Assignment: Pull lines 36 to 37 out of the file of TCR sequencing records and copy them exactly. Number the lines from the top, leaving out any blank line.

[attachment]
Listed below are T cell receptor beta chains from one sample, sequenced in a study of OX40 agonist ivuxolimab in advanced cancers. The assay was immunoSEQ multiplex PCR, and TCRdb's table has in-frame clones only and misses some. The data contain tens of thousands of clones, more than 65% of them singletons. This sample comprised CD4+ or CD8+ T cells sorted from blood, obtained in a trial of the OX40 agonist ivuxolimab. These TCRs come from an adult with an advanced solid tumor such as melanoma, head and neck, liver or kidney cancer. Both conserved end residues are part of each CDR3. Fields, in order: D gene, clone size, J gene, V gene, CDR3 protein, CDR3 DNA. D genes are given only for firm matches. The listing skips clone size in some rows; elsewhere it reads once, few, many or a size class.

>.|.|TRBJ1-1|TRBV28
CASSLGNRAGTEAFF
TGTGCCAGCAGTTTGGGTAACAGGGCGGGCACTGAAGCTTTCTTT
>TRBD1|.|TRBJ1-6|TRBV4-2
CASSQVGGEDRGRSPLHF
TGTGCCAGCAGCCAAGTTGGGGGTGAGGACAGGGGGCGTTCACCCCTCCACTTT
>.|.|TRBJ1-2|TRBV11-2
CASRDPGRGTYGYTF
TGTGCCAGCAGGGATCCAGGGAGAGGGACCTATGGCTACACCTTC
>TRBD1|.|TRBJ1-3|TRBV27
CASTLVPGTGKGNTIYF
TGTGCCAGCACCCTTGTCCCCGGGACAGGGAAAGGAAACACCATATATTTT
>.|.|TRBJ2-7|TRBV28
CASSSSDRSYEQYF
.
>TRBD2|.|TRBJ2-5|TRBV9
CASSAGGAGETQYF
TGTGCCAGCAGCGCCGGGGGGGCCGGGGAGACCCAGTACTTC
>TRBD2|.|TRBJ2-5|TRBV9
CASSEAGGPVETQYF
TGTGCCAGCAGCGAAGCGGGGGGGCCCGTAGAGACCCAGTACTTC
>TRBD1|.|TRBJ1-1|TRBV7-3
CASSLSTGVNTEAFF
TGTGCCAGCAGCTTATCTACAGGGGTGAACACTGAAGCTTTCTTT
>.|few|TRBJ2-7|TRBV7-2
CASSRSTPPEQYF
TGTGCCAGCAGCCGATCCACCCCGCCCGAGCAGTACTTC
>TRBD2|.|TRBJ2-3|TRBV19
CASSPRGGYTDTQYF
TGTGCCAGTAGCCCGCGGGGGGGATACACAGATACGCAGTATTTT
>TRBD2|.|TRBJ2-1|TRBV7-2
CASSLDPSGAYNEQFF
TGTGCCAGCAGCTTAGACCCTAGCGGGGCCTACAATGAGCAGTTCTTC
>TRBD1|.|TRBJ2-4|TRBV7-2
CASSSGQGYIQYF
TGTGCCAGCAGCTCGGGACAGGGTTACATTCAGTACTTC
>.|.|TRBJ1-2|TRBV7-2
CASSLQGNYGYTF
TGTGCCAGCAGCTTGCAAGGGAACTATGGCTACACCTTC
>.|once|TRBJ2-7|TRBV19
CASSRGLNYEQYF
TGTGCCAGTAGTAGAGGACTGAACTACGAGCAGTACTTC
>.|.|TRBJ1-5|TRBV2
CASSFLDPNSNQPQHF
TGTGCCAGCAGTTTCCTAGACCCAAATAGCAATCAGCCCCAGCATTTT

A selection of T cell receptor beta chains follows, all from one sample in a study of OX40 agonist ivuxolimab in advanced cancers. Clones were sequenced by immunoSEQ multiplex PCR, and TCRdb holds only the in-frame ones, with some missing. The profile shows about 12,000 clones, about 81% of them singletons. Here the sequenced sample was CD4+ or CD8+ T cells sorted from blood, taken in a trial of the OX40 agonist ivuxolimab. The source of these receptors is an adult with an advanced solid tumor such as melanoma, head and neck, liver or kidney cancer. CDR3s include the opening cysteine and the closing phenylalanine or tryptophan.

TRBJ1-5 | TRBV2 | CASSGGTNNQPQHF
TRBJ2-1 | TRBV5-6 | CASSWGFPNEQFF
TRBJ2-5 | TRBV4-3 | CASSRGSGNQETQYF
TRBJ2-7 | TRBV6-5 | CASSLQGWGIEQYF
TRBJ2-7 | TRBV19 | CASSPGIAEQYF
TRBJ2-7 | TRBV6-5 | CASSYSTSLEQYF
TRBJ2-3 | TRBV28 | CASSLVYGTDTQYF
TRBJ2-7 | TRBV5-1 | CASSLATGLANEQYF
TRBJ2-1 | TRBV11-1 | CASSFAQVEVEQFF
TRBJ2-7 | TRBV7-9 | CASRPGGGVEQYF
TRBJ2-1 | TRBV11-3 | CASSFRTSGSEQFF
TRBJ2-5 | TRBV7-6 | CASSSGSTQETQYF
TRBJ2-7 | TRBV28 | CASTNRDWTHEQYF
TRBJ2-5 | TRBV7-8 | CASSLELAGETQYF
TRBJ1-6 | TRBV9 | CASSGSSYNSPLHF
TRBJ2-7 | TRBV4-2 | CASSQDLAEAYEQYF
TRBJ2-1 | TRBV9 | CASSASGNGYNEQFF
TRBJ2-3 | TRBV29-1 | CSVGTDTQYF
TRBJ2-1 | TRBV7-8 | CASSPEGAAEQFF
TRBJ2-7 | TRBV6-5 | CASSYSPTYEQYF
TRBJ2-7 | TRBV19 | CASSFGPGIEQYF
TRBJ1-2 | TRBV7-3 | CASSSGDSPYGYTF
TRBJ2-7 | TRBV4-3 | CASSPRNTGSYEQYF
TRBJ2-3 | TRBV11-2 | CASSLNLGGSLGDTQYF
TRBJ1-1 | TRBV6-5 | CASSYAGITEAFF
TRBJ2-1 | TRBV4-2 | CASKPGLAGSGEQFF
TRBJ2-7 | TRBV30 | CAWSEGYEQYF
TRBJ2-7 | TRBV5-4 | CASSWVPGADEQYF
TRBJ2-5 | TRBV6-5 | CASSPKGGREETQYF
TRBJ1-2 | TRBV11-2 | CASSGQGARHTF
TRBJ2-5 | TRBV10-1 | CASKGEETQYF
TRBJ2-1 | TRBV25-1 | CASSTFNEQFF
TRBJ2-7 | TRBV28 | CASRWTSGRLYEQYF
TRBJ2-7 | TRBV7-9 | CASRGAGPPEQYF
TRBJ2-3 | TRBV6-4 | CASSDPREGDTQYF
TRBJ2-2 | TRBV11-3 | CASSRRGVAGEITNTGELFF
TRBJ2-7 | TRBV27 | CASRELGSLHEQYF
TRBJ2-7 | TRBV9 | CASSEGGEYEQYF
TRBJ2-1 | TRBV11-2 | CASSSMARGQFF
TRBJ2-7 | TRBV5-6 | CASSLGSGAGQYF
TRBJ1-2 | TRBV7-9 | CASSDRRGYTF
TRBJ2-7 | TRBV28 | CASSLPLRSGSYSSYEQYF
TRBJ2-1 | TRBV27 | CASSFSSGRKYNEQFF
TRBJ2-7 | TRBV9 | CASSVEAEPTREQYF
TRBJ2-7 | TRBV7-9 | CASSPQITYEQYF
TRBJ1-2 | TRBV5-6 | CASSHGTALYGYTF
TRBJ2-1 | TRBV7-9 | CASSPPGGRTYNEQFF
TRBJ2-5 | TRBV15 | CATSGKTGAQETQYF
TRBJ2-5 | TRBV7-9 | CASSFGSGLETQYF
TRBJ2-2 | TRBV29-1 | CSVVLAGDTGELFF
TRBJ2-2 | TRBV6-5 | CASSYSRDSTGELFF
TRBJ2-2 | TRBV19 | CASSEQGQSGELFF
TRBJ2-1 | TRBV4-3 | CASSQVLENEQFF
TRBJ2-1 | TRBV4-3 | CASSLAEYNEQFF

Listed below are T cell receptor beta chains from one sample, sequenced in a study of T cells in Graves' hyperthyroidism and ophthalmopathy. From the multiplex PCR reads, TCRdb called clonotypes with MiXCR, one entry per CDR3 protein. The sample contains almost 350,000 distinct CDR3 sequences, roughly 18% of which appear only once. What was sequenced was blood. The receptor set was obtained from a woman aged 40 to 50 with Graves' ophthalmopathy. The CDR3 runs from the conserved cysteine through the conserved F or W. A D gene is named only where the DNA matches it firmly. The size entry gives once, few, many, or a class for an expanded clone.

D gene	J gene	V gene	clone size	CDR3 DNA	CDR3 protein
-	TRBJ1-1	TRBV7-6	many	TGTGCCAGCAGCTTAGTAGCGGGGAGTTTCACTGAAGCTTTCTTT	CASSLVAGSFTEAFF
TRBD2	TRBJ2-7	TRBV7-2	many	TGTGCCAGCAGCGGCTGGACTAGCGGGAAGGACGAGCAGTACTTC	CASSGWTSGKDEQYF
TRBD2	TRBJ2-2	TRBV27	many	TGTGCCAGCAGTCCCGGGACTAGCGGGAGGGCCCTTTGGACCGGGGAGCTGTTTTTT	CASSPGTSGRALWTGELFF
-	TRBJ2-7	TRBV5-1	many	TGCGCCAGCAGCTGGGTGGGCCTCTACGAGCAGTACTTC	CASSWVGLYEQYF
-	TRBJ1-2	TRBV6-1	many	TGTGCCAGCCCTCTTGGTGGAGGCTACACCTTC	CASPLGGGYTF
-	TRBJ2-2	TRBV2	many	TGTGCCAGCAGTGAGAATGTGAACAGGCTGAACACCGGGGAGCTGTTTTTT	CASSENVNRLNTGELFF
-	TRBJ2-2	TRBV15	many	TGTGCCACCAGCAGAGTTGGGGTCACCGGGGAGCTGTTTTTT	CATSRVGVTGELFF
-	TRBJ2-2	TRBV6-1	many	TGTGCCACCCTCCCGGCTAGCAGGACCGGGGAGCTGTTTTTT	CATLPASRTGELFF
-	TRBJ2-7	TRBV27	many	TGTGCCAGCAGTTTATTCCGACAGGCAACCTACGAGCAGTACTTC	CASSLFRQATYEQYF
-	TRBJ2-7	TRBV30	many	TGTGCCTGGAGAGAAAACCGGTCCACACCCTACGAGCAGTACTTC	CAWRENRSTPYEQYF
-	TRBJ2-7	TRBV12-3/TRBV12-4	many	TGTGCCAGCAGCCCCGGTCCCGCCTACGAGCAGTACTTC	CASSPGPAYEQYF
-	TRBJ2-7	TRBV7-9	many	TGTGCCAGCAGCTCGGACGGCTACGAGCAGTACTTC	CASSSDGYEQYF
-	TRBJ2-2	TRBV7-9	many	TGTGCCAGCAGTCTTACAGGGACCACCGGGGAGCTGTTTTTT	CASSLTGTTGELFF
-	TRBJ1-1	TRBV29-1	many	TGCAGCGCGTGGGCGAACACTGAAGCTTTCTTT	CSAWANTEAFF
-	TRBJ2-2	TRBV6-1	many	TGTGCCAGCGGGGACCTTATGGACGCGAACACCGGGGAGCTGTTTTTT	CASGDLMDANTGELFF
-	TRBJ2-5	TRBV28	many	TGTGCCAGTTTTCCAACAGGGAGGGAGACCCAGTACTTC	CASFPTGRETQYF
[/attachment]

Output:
CASSSGQGYIQYF
TGTGCCAGCAGCTCGGGACAGGGTTACATTCAGTACTTC